Monday, October 2, 2017

Popular piety slow to catch up to the university. . .

It is at one and the same time a good thing and a bad thing that there is distance between academia and the pew.  Change in the faith should be slow and things often move at a frenzied pace among those who treat the faith like an academic discipline.  It is a good thing that the people in the pews and their faithful piety is like an anchor dragging down the speed of heresy and apostasy.  When the Reformation moved inexplicably toward Calvin and the reformed position on the sacraments, the people in the pew still heard the consecration bells, bowed at the elevation, received Holy Communion with a houseling cloth under their chins, and sang the old chorales with their explicit and orthodox faith.  So when a Lutheran pastor fresh out of seminary comes along with the some unpronounceable new theology, it is good when the people in the pew hold onto their catechisms and hymnals.

On the other hand, there are times when popular piety, having come under the influence of non-Lutheran preachers, teachers, writers, and hymns, needs the university and seminary to restore the faith.  I cannot count, for example, the number of Lutherans who name the current popular contemporary Christian song or an old gospel standby ("In the Garden") as their favorite hymn and who taut the best selling mega church authors or internet sensations as their favorite writers.  So when a Lutheran pastor fresh out of seminary comes along with catechism and hymnal in hand, it brings a needed restoration to the folks in the pews.

Popular piety and academia can sometimes appear to be at odds but this tension is not a bad one.  Somebody needs to explain to the university types who have fallen in love with the latest source hypothesis theory or church growth guru that what the people seek and need is the faithful preaching and teaching of the Word of the Lord, the catechism, and the hymnal.  Somebody needs to explain to the people in the pew why Mr. Osteen or Mr. Jakes are not faithful teachers and why the beating bass of the latest and greatest worship song and its diva's voice are not the same as the creed, confession, and Reformation chorale.  If it all works well, God has a rudder through which the great ark of the Church has her course righted and is steered toward the truth that does not change.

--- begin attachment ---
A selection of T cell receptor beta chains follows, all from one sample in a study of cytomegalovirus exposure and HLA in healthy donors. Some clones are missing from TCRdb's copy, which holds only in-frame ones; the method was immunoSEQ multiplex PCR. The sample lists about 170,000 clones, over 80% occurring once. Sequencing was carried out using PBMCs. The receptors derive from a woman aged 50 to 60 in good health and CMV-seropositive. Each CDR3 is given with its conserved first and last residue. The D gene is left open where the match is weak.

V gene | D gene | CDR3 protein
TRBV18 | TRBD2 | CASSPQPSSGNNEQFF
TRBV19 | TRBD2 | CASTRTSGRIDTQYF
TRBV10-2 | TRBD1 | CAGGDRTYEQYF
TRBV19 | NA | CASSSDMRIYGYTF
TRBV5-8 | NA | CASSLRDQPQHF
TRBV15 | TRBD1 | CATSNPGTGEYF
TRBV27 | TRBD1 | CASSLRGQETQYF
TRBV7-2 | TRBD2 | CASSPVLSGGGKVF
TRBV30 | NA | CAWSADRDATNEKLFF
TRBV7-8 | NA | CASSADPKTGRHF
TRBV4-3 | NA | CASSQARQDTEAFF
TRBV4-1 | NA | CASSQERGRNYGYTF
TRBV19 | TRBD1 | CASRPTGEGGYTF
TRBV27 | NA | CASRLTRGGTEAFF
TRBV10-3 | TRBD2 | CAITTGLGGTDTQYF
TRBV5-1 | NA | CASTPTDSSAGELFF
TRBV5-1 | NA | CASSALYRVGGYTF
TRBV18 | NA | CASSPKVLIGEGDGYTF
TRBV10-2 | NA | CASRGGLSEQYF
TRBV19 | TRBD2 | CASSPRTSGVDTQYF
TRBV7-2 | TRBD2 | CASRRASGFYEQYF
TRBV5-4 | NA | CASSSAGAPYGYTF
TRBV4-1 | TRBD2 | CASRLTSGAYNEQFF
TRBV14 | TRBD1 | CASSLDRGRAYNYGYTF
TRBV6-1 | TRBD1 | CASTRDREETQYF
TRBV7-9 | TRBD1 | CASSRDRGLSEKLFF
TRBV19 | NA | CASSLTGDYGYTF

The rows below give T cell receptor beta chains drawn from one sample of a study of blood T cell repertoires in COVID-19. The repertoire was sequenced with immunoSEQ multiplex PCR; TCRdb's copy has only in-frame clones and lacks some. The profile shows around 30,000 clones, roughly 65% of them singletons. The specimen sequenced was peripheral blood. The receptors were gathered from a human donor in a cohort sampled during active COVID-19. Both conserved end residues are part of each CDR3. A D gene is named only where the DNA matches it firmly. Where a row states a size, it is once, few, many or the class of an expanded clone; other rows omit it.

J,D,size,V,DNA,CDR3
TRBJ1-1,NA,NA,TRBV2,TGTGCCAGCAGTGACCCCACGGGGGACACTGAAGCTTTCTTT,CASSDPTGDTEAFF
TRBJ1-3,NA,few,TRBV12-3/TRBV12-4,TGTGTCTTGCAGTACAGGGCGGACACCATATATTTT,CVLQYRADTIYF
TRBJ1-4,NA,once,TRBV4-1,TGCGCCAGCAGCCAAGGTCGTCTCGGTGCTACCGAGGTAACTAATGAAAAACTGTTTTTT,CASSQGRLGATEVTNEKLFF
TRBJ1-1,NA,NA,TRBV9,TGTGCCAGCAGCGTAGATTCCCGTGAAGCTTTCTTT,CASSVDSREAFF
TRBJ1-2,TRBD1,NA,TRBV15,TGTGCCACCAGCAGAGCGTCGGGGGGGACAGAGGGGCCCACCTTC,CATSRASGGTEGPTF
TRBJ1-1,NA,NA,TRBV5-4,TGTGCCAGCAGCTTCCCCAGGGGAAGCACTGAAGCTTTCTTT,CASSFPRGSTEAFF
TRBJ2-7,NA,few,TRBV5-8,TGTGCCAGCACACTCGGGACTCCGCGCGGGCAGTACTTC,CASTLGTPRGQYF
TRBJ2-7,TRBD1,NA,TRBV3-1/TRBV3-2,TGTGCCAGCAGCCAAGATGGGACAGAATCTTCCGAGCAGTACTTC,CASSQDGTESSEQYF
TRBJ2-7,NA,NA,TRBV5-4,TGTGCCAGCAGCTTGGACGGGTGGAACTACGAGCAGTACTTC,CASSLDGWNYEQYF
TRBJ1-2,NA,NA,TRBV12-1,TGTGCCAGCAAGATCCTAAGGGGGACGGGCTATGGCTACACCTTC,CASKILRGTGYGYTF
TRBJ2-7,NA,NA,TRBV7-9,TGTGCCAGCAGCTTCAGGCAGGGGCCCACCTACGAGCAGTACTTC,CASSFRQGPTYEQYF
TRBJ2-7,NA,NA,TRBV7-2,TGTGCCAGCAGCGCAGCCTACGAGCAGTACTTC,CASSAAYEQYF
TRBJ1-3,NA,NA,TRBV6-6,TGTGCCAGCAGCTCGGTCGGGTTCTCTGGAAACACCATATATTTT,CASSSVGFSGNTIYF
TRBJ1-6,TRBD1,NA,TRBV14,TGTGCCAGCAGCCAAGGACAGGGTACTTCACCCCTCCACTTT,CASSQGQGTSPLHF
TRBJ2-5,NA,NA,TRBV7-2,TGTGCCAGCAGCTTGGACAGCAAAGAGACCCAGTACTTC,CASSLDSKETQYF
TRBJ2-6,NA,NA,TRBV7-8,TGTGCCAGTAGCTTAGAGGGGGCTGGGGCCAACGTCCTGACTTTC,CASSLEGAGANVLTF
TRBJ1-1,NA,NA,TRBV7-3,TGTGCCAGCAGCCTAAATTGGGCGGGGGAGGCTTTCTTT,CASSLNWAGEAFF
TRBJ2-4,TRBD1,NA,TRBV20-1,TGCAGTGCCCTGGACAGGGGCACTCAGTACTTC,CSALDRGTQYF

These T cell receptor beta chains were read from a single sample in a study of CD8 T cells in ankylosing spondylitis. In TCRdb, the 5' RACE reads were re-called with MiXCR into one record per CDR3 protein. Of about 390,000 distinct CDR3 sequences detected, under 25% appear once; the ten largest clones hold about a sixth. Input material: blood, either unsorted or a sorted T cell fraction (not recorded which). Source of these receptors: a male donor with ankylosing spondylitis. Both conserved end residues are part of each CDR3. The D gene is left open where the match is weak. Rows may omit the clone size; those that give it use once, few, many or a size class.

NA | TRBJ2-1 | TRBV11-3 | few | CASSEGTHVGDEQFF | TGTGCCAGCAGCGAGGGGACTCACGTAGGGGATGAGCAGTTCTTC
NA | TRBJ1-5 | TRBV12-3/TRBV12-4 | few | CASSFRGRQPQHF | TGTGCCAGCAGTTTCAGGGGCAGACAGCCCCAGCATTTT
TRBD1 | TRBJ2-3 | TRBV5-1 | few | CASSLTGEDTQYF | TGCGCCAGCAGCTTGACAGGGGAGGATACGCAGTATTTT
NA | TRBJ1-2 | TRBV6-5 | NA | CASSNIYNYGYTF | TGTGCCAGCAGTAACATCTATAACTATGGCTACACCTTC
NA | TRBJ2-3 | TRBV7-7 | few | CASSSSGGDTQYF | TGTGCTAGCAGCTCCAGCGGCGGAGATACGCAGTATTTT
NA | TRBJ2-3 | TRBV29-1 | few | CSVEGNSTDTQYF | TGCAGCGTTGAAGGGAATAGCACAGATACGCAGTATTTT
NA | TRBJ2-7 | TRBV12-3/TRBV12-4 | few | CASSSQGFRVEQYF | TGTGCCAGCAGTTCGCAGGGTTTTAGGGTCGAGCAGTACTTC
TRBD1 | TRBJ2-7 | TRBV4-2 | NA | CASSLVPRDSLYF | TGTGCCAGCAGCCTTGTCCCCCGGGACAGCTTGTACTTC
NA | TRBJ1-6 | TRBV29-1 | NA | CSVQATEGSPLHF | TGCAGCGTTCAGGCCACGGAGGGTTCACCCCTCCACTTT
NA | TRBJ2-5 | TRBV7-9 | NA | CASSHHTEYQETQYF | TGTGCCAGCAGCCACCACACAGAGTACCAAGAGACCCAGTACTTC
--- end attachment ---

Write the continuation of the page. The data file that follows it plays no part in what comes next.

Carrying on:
We saw in the Synod what happened when a seminary got way ahead of the folks in the pew.  I was in the midst of pre-sem college and choosing a seminary when the battle Missouri was taking casualties.  My youthful instinct was to be a rebel but my wise father reminded me that my head and the church were not headed on the same path, that it was not a movement with deep support in the pews.  It was a good thing that the folks in the pews were slow to embrace the wave of modernity that had splashed over the sem.  That does not mean that one side was purely righteous and the other demonic but that one cause was faithful and one was not (as we can see by the relative ease by which Missouri's exiles embraced the ELCA and its course away from historic Lutheranism).

Now we are in another time.  Lutherans have fallen under the heavy influence of evangelicalism and the church growth movement.  We have found it too easy to separate style from substance and found that diversity of catechesis and worship have costs and consequences.  The church now needs faithful voices and pastoral leadership to remind us of God's Word and Luther's doctrine.  I am ever so thankful that my alma mater has stepped up to the plate and produces pastors for the church who will help us find our anchor again in God's Word and our confidence in the catechism and our voices to sing the faith the great chorale's confess.


Anonymous said...

Joel Osteen lacks any theological discernment. He is only a high
school graduate. He has no college diploma or seminary degree. He
proclaims "The Health and Wealth Gospel" It says that if you have
enough faith in God, then God will make healthy and rich. Throw in
the power of positive thinking and you have a scam artist posing as
a Christian preacher.

Anonymous said...

For how many decades did the LCMS wrestle with theological liberalism prior to the Seminex walkout? Should we expect the influence of evangelicalism and the church growth movement to continue to rot congregations within the LCMS for another 20 years. What will cause LCMS congregations everywhere to see popular Evangelical small group authors and preachers for the frauds that they are?

Pastor Peters wrote: "So when a Lutheran pastor fresh out of seminary comes along with catechism and hymnal in hand, it brings a needed restoration to the folks in the pews."

How can this be done without the congregation tarring and feathering the pastor to CRM status?

What will it take for more traditional, authentic, confessional Lutheranism to become cool again? What about fellowship? Lutherans are extremely weak at fellowship. Can Lutheranism be restored in a congregation while encouraging fellowship?

Fisk and Rosebrough are geniuses. LCMS church buildings should be filling up to overcapacity every Sunday morning because of them, but they are not. I don't get it.

Anonymous said...

It appears the Southern Baptists are quietly leaving for the non-denominational mega-churches:

Unlike the LCMS, there is no hope for "restoration" for the Baptists. Restoration to what? Hymnals? Mega-church evangelicalism *is* Baptist theology. Just ask Andy Stanley. His father Charles would reluctantly concur.